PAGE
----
TMI warning! Lady time. Person-with-uterus time. Code red. Time of the month. Periods. No matter what we call them, many of us have them. For some, they are a little annoyance, while for others, they are something to be dreaded. For me, it’s somewhere in the middle — probably a little closer to the dreaded side. Or at least that used to be true, until I made a radical change that has saved my sanity, carbon footprint, and a load of money.
The moon cup and other reusable tampon type devices have never appealed to me. I’ve never got along with tampons, mainly out of fear of toxic shock syndrome. While menstrual cups have their uses, and many advocates, they are not for me. (Though that said, the cost and savings I’m about to write about can easily be recreated using them instead.)
So, to my option, the less trendy one. Reusable sanitary pads/napkins. If you are squeamish, the idea may not appeal to you, but I promise they are not as disgusting as they sound. In fact, it’s no worse than your normal disposable pad, though definitely not practical if you don’t have your own washing machine.
What are reusable sanitary pads?
These are simply fabric pads that pop into your underwear. While they differ from brand to brand, most of them contain a fleece layer that goes against your skin, an internal absorbent charcoal layer that soaks everything up, and a waterproof outer layer that stops it all leaking into your pants. This outer layer has wings that wrap around the crotch of your underwear and pops into place. While technically they can be used on any style of underwear, take it from someone with experience and only use them with the “granny-style” briefs. This will help them to stay in place as you lead your normal active life.
How do you use them?
Just like a normal pad! The only difference is you don’t place them into the bin once they have been used. If you are out and about fold up and place in a wet bag (a waterproof bag that frequently comes with starter sets). At home, simply rinse them out and place into cold salted water. Wash in your machine on a cool wash and leave out to air dry. As simple as that. You can’t use normal detergent, as this will damage them, but otherwise, it’s as simple as a normal wash.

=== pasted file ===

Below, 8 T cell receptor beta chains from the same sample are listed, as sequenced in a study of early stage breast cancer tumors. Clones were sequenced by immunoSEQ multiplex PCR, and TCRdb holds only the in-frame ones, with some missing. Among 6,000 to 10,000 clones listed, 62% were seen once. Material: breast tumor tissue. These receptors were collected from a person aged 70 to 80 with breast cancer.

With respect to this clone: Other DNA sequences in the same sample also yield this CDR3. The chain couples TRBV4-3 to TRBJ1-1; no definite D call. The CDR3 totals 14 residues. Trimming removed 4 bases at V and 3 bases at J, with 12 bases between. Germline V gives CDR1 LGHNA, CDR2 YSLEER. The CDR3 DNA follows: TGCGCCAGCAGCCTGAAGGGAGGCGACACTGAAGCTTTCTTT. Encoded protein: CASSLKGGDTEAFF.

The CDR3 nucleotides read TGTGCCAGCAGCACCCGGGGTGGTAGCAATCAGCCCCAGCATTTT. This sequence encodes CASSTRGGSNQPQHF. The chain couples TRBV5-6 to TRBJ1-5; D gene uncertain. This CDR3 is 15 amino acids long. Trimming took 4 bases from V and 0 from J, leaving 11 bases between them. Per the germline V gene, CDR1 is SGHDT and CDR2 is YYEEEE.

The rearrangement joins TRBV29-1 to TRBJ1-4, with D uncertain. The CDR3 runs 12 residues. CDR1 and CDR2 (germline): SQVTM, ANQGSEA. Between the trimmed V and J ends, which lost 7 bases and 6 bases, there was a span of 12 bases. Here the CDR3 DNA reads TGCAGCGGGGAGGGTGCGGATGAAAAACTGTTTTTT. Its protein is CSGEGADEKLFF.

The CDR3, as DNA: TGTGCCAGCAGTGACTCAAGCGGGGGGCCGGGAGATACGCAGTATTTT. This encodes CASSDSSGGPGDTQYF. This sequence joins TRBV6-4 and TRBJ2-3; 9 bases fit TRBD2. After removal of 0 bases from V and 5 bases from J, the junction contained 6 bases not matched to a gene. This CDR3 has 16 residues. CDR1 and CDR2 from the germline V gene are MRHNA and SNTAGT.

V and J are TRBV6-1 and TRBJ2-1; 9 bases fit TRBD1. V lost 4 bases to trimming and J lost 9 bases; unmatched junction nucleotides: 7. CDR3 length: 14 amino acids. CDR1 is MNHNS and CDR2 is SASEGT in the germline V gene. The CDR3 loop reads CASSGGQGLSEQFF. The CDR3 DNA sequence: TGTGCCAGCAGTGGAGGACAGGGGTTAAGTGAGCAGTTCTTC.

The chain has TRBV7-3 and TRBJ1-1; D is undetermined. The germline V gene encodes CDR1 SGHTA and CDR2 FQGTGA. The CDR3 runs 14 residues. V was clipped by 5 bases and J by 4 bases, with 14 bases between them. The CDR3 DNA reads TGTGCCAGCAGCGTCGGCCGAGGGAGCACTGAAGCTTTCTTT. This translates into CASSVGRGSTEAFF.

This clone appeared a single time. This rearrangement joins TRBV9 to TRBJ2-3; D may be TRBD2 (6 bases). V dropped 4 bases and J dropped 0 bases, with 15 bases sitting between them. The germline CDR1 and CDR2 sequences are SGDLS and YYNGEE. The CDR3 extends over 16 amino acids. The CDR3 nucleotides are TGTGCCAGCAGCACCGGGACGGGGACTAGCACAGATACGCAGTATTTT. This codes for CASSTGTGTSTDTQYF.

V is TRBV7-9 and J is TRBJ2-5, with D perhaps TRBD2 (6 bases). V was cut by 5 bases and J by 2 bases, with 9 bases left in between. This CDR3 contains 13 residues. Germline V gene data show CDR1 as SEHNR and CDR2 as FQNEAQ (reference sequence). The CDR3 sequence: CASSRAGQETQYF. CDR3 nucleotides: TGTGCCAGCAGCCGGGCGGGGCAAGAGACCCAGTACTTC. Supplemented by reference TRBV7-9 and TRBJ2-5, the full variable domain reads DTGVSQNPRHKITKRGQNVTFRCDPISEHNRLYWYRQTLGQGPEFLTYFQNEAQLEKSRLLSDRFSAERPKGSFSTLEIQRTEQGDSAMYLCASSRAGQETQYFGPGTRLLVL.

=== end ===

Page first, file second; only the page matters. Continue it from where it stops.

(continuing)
How much do they cost?
On average, where I live in the UK, a pack of sanitary pads costs around £3-4 ($3.50-$5) a pack. If they needed daytime and nighttime pad variations, someone might spend around £10 (~$12) a month. So £120 ($146) a year. Of course, this is average, as some of us use more than others.
Reusable pads, on the other hand, cost around £20 ($25) a pack. I bought more for my specific needs, spending £52 ($64) in getting everything I needed to set up. Therefore, in my first year, I saved £68 ($83). But let’s take this further. Reusable pads, if they are properly looked after, should last between five and 10 years (depending on who you listen to). So, in five years, the average woman will spend around £600 ($733) on disposable sanitary pads. The reusable pads still cost £52 — a savings of £548 ($670). In 10 years, the savings could be £1200 – £52 = £1,148 ($1,403).
If you want to be really picky, on average a washing machine cost 16p ($0.20) an hour to use. These pads do not need hours in the wash so £8.32 a year in washing fees. In 10 years, that is £83.20 ($101.74), still making a saving of £1,064.80 ($1,302.08).
Saving the planet and your sanity:
We all know that single-use plastics are bad, and while not everything is practical, changes become normal over time. At first it seemed strange having to think about what to do with my pads once I had used them. Now, I happily wash them the day I finish my period; it’s almost like exorcising a spirit. Yes, they take more time and care than the disposables, but I find comfort in knowing that they are always there when I need them. No panic of did I get more when I ran out last?! No panic of do I have the money to buy more?! As for the icky-ness, I just don’t notice. Yes, they are bulkier than the super-slim almost-don’t-exist disposable pads. I don’t care — and I actually like the feeling of knowing I’m protected.
Since my change to reusable sanitary pads, I feel more prepared, better protected, and I’m saving money and the planet!
Vicky prefers to write under a pen name.
Image via Unsplash